We all underestimate ourselves. It is not possible to live to the limits of one's potential everyday. The few times in a life that any of us find ourselves having to stretch beyond our comfortable places are usually spaced far enough apart that we forget over time how strong we have been. I know that this is true for me.
When I was 25, my life changed quite dramatically after what seemed like a pretty minor fall. For the ten years following that fall, I lived with the fallout of injuries that were bad enough to require me to go back to school after being declared, partially, permanently disabled. There were days I couldn't sit in a chair without losing the feeling in my hands or reliably hold a full coffee cup or lift anything over ten pounds without dropping it (including my infant son). Despite trying repeatedly, I could not play my flute for more than a few minutes without becoming clumsy and unable to finger the keys despite having played for almost 20 years.
It has been 15 years since that day, and with patience and lots of hard work, I am stronger than I was before I was hurt. The funny thing is, that even though I know this to be true, it still comes as a surprise to me when I am successful at something challenging that I would never have thought twice about back in 1995.
Just recently I completed my second 100K ride from San Francisco to Point Reyes Station and back. By most measures, I should not be able to do this. When I was first hurt I was told that these things would not be in my future. While I accepted that assessment at first, it is not in my nature to just roll over for defeat. I cannot say that I set out to ride my bicycle almost a hundred miles at a time, but when I realized I was riding 20-30 miles a day just about every day of the week riding around the City it seemed like a natural progression. By just going about my day and tackling the small challenges that came with it I was able to surpass any of the limitations that had been imposed on me 14 years before.
Because my injuries caused some paralysis in my arms, many things like rock climbing became an impossibility for me. Without the grip to carry a sack of potatoes how could I ever hoist myself up a rock wall? It wasn't even a hope on the horizon as I focused my energy on trying to reliably regain my penmanship and ability to safely use a kitchen knife. Again, with focus on the smaller, everyday tasks I found myself getting stronger and stronger. To the point that I was stronger than before I got hurt. Next thing you know, I was up the rock wall! Until that day I would never have thought that was possible.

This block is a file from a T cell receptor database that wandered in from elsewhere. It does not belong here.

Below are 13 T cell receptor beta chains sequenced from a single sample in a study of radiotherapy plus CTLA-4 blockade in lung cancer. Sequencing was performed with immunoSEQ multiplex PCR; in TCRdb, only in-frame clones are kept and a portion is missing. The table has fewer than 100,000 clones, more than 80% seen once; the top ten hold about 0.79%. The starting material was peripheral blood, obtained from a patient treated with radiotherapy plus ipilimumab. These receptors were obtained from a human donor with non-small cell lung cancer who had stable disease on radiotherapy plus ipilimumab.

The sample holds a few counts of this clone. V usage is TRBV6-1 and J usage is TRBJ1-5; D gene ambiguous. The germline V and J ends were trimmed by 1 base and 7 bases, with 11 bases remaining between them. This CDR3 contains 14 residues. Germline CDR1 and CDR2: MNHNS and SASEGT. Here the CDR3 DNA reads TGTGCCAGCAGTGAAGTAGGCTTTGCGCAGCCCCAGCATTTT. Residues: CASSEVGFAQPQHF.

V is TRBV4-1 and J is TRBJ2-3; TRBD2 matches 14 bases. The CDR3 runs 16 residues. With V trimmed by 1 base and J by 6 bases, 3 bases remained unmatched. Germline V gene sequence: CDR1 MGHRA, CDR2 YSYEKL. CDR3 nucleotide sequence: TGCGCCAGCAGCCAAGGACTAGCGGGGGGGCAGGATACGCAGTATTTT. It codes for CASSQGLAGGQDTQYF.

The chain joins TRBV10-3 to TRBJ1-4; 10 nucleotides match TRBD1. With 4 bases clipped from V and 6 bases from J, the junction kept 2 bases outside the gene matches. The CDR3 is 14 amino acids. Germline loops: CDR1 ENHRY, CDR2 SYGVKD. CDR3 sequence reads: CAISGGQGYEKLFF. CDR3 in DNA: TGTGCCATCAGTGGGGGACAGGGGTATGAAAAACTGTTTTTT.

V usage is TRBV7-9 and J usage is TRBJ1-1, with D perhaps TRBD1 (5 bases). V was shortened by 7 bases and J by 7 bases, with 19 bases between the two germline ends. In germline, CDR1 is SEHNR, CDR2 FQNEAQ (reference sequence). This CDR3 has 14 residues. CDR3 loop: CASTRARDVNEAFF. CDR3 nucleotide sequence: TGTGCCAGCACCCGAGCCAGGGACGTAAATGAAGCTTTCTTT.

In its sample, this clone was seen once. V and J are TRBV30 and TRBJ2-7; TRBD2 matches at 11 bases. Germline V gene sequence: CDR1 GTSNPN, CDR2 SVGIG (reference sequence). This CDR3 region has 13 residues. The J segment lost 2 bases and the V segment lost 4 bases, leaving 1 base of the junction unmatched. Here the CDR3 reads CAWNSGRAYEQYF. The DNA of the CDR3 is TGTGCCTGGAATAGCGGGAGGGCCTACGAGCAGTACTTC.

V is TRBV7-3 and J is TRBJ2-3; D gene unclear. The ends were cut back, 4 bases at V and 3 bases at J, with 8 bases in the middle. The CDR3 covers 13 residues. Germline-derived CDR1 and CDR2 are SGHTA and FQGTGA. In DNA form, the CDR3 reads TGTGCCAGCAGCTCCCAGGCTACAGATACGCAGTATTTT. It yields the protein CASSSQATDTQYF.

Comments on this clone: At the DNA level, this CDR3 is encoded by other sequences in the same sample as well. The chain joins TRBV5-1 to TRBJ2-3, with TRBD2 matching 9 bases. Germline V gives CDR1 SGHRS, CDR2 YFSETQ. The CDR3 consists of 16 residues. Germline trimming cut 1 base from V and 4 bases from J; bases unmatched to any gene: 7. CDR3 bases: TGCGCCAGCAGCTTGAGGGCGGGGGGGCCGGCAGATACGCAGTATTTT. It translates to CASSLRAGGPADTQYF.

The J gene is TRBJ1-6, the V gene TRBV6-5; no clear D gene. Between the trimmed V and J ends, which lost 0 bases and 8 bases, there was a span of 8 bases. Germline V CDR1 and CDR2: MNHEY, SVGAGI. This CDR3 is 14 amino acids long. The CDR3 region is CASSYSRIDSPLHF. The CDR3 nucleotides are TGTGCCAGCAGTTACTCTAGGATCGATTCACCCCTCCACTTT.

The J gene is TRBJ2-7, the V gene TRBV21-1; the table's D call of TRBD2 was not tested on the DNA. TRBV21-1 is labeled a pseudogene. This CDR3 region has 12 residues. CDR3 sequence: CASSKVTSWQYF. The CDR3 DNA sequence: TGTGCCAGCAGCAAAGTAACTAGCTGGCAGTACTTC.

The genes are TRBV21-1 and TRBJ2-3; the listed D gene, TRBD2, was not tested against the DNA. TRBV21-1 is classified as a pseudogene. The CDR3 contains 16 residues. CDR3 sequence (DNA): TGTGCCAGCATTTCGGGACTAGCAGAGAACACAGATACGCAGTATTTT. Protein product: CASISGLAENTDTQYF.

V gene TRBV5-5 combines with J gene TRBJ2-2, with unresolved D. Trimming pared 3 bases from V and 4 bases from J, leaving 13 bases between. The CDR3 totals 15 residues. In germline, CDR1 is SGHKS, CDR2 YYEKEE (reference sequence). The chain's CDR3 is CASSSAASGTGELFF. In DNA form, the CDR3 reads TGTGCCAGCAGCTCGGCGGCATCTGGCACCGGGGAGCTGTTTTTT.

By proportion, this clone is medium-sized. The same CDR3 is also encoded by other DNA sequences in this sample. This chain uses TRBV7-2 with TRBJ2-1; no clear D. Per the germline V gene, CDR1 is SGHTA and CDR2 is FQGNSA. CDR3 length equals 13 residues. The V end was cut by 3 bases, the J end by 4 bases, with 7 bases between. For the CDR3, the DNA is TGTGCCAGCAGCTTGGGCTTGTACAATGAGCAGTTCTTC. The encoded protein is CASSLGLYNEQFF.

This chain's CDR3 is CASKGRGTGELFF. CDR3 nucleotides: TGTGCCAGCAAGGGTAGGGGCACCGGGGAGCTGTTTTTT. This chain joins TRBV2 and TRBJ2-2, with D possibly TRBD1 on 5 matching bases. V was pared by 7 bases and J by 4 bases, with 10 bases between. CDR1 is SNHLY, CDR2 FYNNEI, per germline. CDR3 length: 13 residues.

Underestimation. It is insidious and it infects us all. We all lose faith in ourselves if something isn't right the first time or if we can no longer do things the same way we once did. When the goal isn't attainable by tomorrow we give up. It took me almost a decade to get back to where I was physically in 1995 and another 5 years to get where I am now. Most of the time I was unaware of just how strong I was becoming. It took me all of that time to accept that maybe the worst of that period was finally behind me. The injuries are still there and I have to keep aware of the fact that I could end up back where I was pretty easily if I am not careful, but it no longer limits me to know this.
As bad as the injuries were to my body and my mind, I am greater than that sum. I am stronger than that. I just have to keep remembering it.